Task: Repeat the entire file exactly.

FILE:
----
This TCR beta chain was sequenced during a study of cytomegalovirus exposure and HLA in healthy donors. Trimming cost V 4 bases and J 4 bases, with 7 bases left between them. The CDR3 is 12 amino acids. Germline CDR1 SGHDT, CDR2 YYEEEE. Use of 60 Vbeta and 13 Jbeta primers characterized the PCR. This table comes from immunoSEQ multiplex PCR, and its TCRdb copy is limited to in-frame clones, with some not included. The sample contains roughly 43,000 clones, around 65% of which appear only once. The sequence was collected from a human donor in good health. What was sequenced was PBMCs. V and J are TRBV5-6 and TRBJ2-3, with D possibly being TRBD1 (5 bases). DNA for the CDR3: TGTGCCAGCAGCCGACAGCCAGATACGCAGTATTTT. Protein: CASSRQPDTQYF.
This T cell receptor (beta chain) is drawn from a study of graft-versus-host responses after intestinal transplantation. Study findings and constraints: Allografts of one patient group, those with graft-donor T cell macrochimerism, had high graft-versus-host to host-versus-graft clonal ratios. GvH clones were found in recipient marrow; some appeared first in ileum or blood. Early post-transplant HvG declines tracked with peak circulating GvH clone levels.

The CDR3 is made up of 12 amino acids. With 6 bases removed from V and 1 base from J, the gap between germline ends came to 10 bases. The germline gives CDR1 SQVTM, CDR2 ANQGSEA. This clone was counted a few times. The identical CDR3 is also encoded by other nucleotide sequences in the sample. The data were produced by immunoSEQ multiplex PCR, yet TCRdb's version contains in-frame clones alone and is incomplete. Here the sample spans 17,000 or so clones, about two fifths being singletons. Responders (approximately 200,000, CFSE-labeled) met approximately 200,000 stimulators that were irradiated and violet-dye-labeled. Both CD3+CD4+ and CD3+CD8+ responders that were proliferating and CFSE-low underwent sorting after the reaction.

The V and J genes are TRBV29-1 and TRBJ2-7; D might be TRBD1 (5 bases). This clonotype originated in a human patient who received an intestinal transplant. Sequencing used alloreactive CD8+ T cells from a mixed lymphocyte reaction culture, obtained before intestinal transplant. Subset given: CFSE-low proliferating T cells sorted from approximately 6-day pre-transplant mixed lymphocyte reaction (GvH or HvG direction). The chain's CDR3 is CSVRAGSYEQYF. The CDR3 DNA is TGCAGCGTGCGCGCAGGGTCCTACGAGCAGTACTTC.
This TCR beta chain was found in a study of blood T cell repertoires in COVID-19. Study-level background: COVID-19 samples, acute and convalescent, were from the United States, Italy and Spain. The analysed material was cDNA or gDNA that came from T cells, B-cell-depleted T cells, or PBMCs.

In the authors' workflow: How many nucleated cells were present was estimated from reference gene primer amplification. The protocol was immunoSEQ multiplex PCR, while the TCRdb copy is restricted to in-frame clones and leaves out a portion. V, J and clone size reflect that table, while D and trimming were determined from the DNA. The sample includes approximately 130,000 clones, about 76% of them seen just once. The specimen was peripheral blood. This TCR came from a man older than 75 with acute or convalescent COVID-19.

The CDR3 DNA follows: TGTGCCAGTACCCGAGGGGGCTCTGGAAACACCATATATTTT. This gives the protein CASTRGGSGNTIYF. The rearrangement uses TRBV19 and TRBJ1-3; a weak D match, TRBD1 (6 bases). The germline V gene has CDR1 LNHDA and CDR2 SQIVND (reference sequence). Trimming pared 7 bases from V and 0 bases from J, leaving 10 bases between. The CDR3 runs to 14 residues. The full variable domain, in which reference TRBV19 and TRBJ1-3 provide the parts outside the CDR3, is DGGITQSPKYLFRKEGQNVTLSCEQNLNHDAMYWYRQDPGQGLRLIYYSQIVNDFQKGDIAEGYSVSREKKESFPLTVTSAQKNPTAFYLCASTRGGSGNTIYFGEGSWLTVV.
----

This TCR beta chain was sequenced during a study of cytomegalovirus exposure and HLA in healthy donors. Trimming cost V 4 bases and J 4 bases, with 7 bases left between them. The CDR3 is 12 amino acids. Germline CDR1 SGHDT, CDR2 YYEEEE. Use of 60 Vbeta and 13 Jbeta primers characterized the PCR. This table comes from immunoSEQ multiplex PCR, and its TCRdb copy is limited to in-frame clones, with some not included. The sample contains roughly 43,000 clones, around 65% of which appear only once. The sequence was collected from a human donor in good health. What was sequenced was PBMCs. V and J are TRBV5-6 and TRBJ2-3, with D possibly being TRBD1 (5 bases). DNA for the CDR3: TGTGCCAGCAGCCGACAGCCAGATACGCAGTATTTT. Protein: CASSRQPDTQYF.
This T cell receptor (beta chain) is drawn from a study of graft-versus-host responses after intestinal transplantation. Study findings and constraints: Allografts of one patient group, those with graft-donor T cell macrochimerism, had high graft-versus-host to host-versus-graft clonal ratios. GvH clones were found in recipient marrow; some appeared first in ileum or blood. Early post-transplant HvG declines tracked with peak circulating GvH clone levels.

The CDR3 is made up of 12 amino acids. With 6 bases removed from V and 1 base from J, the gap between germline ends came to 10 bases. The germline gives CDR1 SQVTM, CDR2 ANQGSEA. This clone was counted a few times. The identical CDR3 is also encoded by other nucleotide sequences in the sample. The data were produced by immunoSEQ multiplex PCR, yet TCRdb's version contains in-frame clones alone and is incomplete. Here the sample spans 17,000 or so clones, about two fifths being singletons. Responders (approximately 200,000, CFSE-labeled) met approximately 200,000 stimulators that were irradiated and violet-dye-labeled. Both CD3+CD4+ and CD3+CD8+ responders that were proliferating and CFSE-low underwent sorting after the reaction.

The V and J genes are TRBV29-1 and TRBJ2-7; D might be TRBD1 (5 bases). This clonotype originated in a human patient who received an intestinal transplant. Sequencing used alloreactive CD8+ T cells from a mixed lymphocyte reaction culture, obtained before intestinal transplant. Subset given: CFSE-low proliferating T cells sorted from approximately 6-day pre-transplant mixed lymphocyte reaction (GvH or HvG direction). The chain's CDR3 is CSVRAGSYEQYF. The CDR3 DNA is TGCAGCGTGCGCGCAGGGTCCTACGAGCAGTACTTC.
This TCR beta chain was found in a study of blood T cell repertoires in COVID-19. Study-level background: COVID-19 samples, acute and convalescent, were from the United States, Italy and Spain. The analysed material was cDNA or gDNA that came from T cells, B-cell-depleted T cells, or PBMCs.

In the authors' workflow: How many nucleated cells were present was estimated from reference gene primer amplification. The protocol was immunoSEQ multiplex PCR, while the TCRdb copy is restricted to in-frame clones and leaves out a portion. V, J and clone size reflect that table, while D and trimming were determined from the DNA. The sample includes approximately 130,000 clones, about 76% of them seen just once. The specimen was peripheral blood. This TCR came from a man older than 75 with acute or convalescent COVID-19.

The CDR3 DNA follows: TGTGCCAGTACCCGAGGGGGCTCTGGAAACACCATATATTTT. This gives the protein CASTRGGSGNTIYF. The rearrangement uses TRBV19 and TRBJ1-3; a weak D match, TRBD1 (6 bases). The germline V gene has CDR1 LNHDA and CDR2 SQIVND (reference sequence). Trimming pared 7 bases from V and 0 bases from J, leaving 10 bases between. The CDR3 runs to 14 residues. The full variable domain, in which reference TRBV19 and TRBJ1-3 provide the parts outside the CDR3, is DGGITQSPKYLFRKEGQNVTLSCEQNLNHDAMYWYRQDPGQGLRLIYYSQIVNDFQKGDIAEGYSVSREKKESFPLTVTSAQKNPTAFYLCASTRGGSGNTIYFGEGSWLTVV.